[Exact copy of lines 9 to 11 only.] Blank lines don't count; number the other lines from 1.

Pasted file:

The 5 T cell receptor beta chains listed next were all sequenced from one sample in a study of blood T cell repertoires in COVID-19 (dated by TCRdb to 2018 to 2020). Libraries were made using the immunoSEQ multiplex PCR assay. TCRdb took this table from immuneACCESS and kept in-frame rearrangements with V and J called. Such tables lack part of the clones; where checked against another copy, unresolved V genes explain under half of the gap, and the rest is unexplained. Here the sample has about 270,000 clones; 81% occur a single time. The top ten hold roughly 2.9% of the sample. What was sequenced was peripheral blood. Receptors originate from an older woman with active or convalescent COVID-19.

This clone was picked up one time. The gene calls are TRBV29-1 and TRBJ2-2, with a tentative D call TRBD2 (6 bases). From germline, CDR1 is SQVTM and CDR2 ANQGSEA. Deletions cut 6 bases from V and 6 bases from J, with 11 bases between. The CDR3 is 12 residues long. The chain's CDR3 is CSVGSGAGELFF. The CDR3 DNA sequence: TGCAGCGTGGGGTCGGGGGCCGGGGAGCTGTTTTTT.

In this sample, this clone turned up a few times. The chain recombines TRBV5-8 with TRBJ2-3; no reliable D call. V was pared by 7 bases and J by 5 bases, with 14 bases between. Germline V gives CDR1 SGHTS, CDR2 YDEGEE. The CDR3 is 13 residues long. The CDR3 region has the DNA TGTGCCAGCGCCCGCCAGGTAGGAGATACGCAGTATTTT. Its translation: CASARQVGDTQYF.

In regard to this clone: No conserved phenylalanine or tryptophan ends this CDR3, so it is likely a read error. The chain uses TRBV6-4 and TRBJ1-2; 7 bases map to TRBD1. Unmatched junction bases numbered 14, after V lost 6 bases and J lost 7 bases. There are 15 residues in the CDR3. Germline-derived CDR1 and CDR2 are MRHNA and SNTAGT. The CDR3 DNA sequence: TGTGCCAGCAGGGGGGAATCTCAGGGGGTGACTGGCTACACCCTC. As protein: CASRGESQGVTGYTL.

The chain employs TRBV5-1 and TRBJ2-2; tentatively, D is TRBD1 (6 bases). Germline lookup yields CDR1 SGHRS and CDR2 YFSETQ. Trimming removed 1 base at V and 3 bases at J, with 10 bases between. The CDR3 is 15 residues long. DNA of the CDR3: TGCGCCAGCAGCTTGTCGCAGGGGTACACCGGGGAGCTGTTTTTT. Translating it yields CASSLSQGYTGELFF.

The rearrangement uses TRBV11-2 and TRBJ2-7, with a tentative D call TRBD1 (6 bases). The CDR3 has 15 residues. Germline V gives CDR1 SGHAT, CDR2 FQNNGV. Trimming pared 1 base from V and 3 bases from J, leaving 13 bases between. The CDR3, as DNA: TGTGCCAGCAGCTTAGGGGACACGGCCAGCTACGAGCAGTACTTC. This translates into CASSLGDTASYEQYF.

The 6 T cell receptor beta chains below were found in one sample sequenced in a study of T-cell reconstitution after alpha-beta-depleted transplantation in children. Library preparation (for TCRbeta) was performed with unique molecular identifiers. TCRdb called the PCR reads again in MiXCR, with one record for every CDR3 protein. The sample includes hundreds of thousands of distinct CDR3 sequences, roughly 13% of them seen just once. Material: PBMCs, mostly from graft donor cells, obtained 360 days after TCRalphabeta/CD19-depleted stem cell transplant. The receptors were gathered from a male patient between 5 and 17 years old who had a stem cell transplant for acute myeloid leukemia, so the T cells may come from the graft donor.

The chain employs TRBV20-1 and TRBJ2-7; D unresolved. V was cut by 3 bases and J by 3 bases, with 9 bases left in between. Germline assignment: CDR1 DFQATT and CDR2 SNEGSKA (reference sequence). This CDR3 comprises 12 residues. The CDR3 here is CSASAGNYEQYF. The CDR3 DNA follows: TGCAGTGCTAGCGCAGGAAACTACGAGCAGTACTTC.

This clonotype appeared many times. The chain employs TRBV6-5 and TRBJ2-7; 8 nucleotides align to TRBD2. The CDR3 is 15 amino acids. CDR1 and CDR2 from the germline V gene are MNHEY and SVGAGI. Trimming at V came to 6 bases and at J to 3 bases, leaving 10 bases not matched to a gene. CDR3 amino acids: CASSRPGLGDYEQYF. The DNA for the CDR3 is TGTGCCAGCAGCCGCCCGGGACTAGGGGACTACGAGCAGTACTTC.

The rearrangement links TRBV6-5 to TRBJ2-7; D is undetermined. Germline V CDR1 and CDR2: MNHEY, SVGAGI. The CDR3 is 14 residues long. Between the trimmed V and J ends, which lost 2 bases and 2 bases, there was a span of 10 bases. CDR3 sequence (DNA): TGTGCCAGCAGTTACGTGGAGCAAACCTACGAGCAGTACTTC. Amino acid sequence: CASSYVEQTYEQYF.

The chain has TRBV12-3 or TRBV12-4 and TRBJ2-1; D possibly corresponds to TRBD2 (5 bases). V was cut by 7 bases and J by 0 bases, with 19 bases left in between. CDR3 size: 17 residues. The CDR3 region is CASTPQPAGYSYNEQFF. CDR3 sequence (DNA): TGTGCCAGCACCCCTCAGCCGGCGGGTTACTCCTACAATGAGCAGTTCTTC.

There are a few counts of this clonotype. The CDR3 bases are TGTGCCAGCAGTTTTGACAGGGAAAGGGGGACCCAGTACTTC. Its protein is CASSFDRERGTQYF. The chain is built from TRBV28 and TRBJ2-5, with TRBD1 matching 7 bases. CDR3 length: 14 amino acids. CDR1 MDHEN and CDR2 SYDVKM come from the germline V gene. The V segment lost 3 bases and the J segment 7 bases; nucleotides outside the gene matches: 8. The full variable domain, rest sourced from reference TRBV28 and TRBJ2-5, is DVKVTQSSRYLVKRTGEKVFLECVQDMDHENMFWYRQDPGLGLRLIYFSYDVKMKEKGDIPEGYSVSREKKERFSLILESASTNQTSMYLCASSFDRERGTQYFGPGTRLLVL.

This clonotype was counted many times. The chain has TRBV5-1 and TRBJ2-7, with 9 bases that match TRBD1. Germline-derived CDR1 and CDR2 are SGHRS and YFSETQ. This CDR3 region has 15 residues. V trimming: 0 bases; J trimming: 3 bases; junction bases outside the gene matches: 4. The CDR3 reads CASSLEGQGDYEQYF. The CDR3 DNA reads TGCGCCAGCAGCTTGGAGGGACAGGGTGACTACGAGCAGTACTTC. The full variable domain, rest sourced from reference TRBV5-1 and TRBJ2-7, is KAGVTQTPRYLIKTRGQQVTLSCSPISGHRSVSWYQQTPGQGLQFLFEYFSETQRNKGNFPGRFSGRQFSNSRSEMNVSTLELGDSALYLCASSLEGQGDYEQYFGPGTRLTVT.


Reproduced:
This clonotype appeared many times. The chain employs TRBV6-5 and TRBJ2-7; 8 nucleotides align to TRBD2. The CDR3 is 15 amino acids. CDR1 and CDR2 from the germline V gene are MNHEY and SVGAGI. Trimming at V came to 6 bases and at J to 3 bases, leaving 10 bases not matched to a gene. CDR3 amino acids: CASSRPGLGDYEQYF. The DNA for the CDR3 is TGTGCCAGCAGCCGCCCGGGACTAGGGGACTACGAGCAGTACTTC.

The rearrangement links TRBV6-5 to TRBJ2-7; D is undetermined. Germline V CDR1 and CDR2: MNHEY, SVGAGI. The CDR3 is 14 residues long. Between the trimmed V and J ends, which lost 2 bases and 2 bases, there was a span of 10 bases. CDR3 sequence (DNA): TGTGCCAGCAGTTACGTGGAGCAAACCTACGAGCAGTACTTC. Amino acid sequence: CASSYVEQTYEQYF.

The chain has TRBV12-3 or TRBV12-4 and TRBJ2-1; D possibly corresponds to TRBD2 (5 bases). V was cut by 7 bases and J by 0 bases, with 19 bases left in between. CDR3 size: 17 residues. The CDR3 region is CASTPQPAGYSYNEQFF. CDR3 sequence (DNA): TGTGCCAGCACCCCTCAGCCGGCGGGTTACTCCTACAATGAGCAGTTCTTC.